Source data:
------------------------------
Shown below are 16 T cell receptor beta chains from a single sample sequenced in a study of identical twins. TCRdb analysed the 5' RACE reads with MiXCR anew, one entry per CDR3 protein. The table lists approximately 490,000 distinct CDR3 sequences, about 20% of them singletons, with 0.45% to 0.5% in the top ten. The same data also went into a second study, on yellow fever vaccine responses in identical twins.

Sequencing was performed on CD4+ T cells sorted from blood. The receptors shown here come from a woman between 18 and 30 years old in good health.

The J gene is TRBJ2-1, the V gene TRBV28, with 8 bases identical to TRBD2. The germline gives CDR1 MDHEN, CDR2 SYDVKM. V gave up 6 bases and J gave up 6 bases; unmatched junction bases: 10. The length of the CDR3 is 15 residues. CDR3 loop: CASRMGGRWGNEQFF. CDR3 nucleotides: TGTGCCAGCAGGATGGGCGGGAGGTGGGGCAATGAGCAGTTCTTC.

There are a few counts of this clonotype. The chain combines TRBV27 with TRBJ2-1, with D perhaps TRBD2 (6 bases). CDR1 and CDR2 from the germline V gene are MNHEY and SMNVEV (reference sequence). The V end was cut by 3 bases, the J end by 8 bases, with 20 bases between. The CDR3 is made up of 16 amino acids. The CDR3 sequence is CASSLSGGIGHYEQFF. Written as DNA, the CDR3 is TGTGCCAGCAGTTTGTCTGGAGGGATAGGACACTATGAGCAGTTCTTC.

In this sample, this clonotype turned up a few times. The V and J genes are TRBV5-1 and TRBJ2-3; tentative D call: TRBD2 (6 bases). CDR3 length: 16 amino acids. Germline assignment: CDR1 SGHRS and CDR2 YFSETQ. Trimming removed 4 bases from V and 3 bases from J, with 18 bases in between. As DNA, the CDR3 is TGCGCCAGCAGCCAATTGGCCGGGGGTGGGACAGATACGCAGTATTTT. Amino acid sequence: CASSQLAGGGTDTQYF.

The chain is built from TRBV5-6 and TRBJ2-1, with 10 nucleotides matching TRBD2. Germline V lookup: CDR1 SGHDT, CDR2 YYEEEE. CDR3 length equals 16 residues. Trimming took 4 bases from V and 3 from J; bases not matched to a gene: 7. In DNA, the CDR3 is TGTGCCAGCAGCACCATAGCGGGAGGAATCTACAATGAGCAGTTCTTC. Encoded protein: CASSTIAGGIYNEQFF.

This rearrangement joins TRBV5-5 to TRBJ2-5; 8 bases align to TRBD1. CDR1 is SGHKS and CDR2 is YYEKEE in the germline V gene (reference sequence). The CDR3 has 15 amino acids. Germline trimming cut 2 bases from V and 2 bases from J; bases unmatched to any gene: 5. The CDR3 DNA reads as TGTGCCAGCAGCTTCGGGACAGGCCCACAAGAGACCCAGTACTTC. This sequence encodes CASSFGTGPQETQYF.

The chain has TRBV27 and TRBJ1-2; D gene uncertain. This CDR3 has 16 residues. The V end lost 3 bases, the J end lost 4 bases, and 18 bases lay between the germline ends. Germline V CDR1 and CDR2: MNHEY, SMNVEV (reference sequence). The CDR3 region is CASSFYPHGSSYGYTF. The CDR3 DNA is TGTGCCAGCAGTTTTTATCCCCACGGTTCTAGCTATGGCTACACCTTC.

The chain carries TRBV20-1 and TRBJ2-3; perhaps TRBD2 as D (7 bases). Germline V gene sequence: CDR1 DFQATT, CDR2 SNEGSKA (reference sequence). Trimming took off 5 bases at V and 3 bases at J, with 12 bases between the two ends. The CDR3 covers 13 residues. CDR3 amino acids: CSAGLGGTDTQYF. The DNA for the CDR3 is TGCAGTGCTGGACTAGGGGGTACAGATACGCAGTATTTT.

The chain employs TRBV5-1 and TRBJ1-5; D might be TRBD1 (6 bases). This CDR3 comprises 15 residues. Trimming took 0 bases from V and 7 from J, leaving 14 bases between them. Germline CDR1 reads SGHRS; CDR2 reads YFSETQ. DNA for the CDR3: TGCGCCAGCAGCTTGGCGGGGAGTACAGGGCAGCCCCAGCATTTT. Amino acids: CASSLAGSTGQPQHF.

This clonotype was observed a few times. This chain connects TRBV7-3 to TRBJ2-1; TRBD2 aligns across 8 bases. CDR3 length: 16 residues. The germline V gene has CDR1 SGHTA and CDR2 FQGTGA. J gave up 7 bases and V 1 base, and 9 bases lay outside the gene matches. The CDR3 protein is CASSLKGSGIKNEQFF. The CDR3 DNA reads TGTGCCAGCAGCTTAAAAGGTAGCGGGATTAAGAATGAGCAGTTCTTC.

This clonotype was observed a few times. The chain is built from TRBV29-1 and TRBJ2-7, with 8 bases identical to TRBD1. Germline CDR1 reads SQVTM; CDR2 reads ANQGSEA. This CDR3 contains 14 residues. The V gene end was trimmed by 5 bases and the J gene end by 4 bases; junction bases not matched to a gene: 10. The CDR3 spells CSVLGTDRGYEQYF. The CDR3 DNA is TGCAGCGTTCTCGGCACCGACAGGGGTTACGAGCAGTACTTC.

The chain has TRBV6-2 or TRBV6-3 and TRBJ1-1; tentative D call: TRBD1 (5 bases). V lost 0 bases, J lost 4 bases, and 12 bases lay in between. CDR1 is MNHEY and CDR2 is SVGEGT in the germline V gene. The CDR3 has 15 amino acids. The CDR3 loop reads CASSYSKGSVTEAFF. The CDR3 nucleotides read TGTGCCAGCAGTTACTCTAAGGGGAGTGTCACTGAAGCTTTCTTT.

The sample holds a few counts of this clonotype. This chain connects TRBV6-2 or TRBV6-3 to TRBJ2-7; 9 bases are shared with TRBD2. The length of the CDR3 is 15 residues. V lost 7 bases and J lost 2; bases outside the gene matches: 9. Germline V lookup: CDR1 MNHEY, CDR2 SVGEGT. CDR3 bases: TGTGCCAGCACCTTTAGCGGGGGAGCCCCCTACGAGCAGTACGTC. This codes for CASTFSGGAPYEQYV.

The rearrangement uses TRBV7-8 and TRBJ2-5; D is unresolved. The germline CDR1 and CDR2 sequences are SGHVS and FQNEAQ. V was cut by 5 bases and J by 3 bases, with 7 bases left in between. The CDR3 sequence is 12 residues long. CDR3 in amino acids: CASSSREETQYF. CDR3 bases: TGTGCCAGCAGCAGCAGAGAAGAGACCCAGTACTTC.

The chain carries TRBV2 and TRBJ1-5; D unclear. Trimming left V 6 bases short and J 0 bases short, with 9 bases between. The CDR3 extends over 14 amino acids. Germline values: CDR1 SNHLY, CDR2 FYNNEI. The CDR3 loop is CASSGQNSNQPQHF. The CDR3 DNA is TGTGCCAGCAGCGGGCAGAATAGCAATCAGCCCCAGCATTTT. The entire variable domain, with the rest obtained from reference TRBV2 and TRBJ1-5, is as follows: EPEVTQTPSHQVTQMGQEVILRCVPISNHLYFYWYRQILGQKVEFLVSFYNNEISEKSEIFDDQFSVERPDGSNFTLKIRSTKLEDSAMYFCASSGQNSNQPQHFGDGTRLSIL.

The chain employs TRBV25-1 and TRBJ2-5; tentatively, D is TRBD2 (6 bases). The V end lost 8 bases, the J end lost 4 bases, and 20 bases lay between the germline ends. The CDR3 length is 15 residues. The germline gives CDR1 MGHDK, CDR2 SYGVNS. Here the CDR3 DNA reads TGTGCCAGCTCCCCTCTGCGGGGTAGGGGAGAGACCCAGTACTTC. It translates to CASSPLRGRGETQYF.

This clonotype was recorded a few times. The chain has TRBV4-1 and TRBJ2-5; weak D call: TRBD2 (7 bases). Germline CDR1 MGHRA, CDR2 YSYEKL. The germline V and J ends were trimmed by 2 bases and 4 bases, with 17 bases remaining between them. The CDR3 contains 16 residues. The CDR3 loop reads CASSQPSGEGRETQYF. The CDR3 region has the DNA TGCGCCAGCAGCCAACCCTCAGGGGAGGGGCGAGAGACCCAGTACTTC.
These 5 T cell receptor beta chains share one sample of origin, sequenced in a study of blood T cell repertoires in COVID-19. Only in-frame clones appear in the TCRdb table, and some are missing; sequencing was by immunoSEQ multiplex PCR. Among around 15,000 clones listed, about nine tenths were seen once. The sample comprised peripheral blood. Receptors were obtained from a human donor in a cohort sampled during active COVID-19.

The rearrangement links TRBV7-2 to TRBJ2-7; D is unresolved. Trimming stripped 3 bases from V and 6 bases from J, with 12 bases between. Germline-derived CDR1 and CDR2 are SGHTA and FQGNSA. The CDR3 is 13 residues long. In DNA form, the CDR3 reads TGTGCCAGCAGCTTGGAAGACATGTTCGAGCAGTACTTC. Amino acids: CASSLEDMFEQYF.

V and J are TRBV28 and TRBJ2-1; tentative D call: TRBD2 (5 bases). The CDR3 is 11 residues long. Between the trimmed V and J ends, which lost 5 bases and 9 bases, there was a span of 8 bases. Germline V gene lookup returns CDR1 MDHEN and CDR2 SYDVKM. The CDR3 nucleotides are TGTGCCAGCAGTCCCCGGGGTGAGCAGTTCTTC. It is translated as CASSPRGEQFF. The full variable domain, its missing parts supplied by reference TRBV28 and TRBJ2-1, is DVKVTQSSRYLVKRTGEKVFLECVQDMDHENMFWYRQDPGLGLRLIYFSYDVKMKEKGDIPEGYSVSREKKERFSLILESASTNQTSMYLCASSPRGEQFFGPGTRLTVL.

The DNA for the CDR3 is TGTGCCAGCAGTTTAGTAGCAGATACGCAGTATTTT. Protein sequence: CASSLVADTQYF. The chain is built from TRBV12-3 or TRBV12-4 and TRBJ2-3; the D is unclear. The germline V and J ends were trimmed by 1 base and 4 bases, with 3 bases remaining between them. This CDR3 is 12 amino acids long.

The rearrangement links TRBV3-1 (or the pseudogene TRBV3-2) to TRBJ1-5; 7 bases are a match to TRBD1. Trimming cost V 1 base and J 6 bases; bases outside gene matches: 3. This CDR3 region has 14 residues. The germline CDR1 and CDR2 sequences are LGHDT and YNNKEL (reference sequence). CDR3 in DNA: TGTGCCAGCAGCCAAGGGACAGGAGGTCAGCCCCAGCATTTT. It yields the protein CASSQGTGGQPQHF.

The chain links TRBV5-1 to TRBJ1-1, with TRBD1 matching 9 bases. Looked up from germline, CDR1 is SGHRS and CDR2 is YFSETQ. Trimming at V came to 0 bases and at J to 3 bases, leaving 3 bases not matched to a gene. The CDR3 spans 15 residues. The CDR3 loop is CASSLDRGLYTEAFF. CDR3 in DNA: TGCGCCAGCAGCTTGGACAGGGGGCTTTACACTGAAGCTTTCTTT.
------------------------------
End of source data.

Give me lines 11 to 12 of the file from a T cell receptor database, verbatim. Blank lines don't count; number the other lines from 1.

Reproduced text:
This clonotype was observed a few times. This chain connects TRBV7-3 to TRBJ2-1; TRBD2 aligns across 8 bases. CDR3 length: 16 residues. The germline V gene has CDR1 SGHTA and CDR2 FQGTGA. J gave up 7 bases and V 1 base, and 9 bases lay outside the gene matches. The CDR3 protein is CASSLKGSGIKNEQFF. The CDR3 DNA reads TGTGCCAGCAGCTTAAAAGGTAGCGGGATTAAGAATGAGCAGTTCTTC.

This clonotype was observed a few times. The chain is built from TRBV29-1 and TRBJ2-7, with 8 bases identical to TRBD1. Germline CDR1 reads SQVTM; CDR2 reads ANQGSEA. This CDR3 contains 14 residues. The V gene end was trimmed by 5 bases and the J gene end by 4 bases; junction bases not matched to a gene: 10. The CDR3 spells CSVLGTDRGYEQYF. The CDR3 DNA is TGCAGCGTTCTCGGCACCGACAGGGGTTACGAGCAGTACTTC.